Bones Believed to Belong to Kennewick Man

A cardboard box apparently containing 9,300-year-old human bones was handed over to the FBI on Monday and may soon be reunited with the rest of the controversial Kennewick Man skeleton, officials said.

The box was found in an evidence vault in the Benton County Sheriff's office last week and was examined by a government scientist this weekend.

"I'm fairly certain the bones are from Kennewick Man," county coroner Floyd Johnson said. Johnson was one of the first people to examine the skeleton when it was found along the Columbia River near Kennewick, Wash., in 1996.

The majority of the skeleton is housed in the Burke Museum at the University of Washington in Seattle and is the center of a custody battle that pits a coalition of Northwest Indian tribes against a group of anthropologists.

Bones Found in Sheriff’s Office

Indians from five Northwest tribes consider the skeleton a distant relative who should be reburied, while the anthropologists see Kennewick Man as a rare chance to study migration into North America after the end of the Ice Age.

The fate of the skeleton awaits a decision by a federal judge in Portland, who is considering arguments made last week at a two-day U.S. District Court hearing. The decision is due in a few weeks.

Alan Schneider, a lawyer for the anthropologists, was skeptical that the newly discovered bones were indeed part of the original find.

"This case has more wrinkles than a prune," he said. "Given the government's track record, we will wait until our experts make a determination."

Part of the skeleton was discovered to be missing in 1998, including several fragments from Kennewick Man's thigh bones. The FBI launched an investigation but could not find the missing bones.

The missing cardboard box was found in the Benton County Sheriff's office last week by detectives clearing out an evidence vault in preparation for a move, Sheriff Larry Taylor said.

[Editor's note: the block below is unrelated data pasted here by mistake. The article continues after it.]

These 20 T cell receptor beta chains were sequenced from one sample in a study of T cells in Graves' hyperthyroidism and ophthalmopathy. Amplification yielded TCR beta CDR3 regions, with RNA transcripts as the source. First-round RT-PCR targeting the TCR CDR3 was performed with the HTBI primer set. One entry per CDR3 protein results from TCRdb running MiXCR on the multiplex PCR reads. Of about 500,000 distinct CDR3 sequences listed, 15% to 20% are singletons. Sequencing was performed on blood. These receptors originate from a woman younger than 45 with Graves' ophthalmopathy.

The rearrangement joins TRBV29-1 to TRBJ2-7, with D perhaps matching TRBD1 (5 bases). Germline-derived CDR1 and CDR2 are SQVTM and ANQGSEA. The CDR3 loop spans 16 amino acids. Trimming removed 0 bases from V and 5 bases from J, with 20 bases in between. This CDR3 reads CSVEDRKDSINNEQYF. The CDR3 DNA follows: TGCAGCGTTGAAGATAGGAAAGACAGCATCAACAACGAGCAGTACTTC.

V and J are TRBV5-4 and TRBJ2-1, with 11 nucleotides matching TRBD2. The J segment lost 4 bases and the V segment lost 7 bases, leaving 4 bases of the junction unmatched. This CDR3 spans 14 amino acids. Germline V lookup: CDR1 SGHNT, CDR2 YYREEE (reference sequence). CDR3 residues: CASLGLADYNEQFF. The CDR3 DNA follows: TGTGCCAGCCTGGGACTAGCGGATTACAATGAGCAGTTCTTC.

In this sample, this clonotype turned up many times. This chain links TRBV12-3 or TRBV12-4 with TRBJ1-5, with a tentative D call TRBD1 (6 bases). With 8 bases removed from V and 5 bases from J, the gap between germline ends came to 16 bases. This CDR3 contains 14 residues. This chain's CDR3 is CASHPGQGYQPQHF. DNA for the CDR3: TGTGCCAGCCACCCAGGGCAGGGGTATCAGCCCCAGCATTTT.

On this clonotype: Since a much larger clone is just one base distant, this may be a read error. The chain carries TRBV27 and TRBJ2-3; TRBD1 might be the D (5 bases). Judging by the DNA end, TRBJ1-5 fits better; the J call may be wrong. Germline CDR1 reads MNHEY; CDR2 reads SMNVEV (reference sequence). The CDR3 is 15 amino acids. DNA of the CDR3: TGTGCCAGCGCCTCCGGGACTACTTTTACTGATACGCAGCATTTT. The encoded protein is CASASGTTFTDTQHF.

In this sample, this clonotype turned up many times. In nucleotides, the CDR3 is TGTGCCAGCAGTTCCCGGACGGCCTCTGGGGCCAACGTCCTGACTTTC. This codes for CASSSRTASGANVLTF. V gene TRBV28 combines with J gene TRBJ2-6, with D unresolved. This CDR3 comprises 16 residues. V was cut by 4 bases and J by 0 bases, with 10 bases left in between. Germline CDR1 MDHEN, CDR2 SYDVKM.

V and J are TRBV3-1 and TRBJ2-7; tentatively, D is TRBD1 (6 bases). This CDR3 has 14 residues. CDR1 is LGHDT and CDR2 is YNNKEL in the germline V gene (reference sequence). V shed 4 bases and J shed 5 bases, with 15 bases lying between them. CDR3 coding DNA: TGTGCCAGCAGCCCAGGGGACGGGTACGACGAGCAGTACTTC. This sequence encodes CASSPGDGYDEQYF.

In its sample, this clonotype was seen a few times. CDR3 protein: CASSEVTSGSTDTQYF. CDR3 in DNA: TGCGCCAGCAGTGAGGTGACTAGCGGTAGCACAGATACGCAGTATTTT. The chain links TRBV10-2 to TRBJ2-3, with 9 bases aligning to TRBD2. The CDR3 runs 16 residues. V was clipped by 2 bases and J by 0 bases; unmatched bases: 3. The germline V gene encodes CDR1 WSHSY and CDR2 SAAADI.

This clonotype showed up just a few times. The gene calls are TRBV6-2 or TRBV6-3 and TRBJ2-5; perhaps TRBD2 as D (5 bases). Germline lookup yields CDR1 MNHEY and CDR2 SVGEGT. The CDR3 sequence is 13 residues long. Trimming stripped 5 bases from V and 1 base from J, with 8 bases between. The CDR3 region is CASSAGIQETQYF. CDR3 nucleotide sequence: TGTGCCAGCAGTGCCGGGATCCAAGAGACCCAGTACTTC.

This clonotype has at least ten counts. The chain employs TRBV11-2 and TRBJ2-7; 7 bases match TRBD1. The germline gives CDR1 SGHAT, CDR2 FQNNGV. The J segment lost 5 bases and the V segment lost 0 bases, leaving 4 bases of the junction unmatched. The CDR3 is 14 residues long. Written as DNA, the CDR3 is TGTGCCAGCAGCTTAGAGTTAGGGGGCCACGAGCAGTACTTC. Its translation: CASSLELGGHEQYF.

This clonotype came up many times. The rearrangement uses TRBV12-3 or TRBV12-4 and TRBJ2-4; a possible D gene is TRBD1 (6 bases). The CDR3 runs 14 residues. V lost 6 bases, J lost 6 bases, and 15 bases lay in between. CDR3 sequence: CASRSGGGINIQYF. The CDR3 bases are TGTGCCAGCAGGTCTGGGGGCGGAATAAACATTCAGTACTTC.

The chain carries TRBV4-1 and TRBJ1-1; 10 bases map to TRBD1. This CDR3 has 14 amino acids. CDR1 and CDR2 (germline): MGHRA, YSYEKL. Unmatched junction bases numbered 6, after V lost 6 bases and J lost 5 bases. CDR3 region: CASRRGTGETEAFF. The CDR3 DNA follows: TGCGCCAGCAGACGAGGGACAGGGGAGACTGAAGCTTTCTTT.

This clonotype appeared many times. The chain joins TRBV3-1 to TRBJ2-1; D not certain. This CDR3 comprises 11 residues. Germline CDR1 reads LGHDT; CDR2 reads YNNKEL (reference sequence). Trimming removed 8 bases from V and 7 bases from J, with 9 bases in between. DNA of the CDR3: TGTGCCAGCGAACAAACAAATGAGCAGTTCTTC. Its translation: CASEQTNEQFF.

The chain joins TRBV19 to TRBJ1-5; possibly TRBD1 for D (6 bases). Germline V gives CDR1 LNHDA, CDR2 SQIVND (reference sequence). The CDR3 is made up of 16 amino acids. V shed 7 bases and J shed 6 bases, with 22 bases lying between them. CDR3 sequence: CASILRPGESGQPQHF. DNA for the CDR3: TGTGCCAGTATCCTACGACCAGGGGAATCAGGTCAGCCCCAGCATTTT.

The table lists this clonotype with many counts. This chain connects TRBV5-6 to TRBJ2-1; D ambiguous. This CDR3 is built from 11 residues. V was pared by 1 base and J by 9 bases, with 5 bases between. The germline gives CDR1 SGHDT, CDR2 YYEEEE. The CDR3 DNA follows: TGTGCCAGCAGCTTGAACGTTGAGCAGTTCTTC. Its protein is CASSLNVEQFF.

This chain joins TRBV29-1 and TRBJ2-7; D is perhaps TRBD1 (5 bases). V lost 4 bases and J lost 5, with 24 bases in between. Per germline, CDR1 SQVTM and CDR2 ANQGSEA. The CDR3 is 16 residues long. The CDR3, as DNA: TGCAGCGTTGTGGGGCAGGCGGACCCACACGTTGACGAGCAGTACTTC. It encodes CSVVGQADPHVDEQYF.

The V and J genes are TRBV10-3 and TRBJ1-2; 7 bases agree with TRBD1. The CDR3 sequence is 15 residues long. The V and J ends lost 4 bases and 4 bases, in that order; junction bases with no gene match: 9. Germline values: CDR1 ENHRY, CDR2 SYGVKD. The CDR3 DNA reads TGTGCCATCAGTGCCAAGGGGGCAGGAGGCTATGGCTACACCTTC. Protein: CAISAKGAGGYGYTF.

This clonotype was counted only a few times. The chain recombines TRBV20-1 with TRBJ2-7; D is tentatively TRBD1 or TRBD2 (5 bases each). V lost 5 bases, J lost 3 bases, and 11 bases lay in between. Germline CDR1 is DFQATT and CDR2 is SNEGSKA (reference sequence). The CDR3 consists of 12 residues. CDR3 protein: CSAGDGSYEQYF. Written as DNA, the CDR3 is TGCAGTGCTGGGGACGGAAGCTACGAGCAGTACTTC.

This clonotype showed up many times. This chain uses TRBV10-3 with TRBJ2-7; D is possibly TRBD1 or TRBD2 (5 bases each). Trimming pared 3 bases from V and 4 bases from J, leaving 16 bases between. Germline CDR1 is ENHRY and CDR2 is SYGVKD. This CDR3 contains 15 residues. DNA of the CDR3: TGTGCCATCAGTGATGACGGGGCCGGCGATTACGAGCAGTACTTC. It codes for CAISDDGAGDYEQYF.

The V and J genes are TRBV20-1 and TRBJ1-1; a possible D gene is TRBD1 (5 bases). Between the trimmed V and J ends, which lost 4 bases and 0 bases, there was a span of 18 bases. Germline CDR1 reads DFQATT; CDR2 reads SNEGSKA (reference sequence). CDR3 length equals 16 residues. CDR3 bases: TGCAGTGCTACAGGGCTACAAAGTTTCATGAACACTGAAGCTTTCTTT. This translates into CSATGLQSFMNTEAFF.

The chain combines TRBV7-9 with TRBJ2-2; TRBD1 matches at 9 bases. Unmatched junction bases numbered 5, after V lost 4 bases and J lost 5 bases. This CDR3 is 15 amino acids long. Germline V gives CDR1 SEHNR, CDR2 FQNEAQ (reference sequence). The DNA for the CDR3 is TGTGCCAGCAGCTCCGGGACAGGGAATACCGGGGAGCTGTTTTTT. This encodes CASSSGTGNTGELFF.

Johnson said the loss was due to a clerical mix-up and an FBI agent in Seattle added that there was apparently "nothing sinister" regarding the missing box.

How the bones were overlooked for so long was not explained, but county officials said the problem could be a result of an improper tagging of evidence. The box of bones found last week was marked "Columbia Park" with no reference to the Kennewick Man case.

When the bones were originally discovered they were gathered up by Johnson and an assistant.

Leg Bones Important to Scientists

Seattle FBI agent Robbie Burroughs said the bones would now be handled "as any evidence is treated." She said they would probably be sent from the Richland FBI office to Seattle soon.

Next to the skull, the leg bones are considered by scientists to be some of the most important parts of a skeleton because they contain information helpful to assess stature, size, age and population affiliation.

Until recently, most scientists thought that North America began to be populated after the end of the Ice Age 12,000 years ago when Asian mammoth hunters walked from Siberia across a northern land bridge.

But the theory has been shaken by evidence of late Ice Age human settlements on California's channel islands and in Chile, evidence that suggests America's first humans traveled by boat, arriving much sooner than previously thought.

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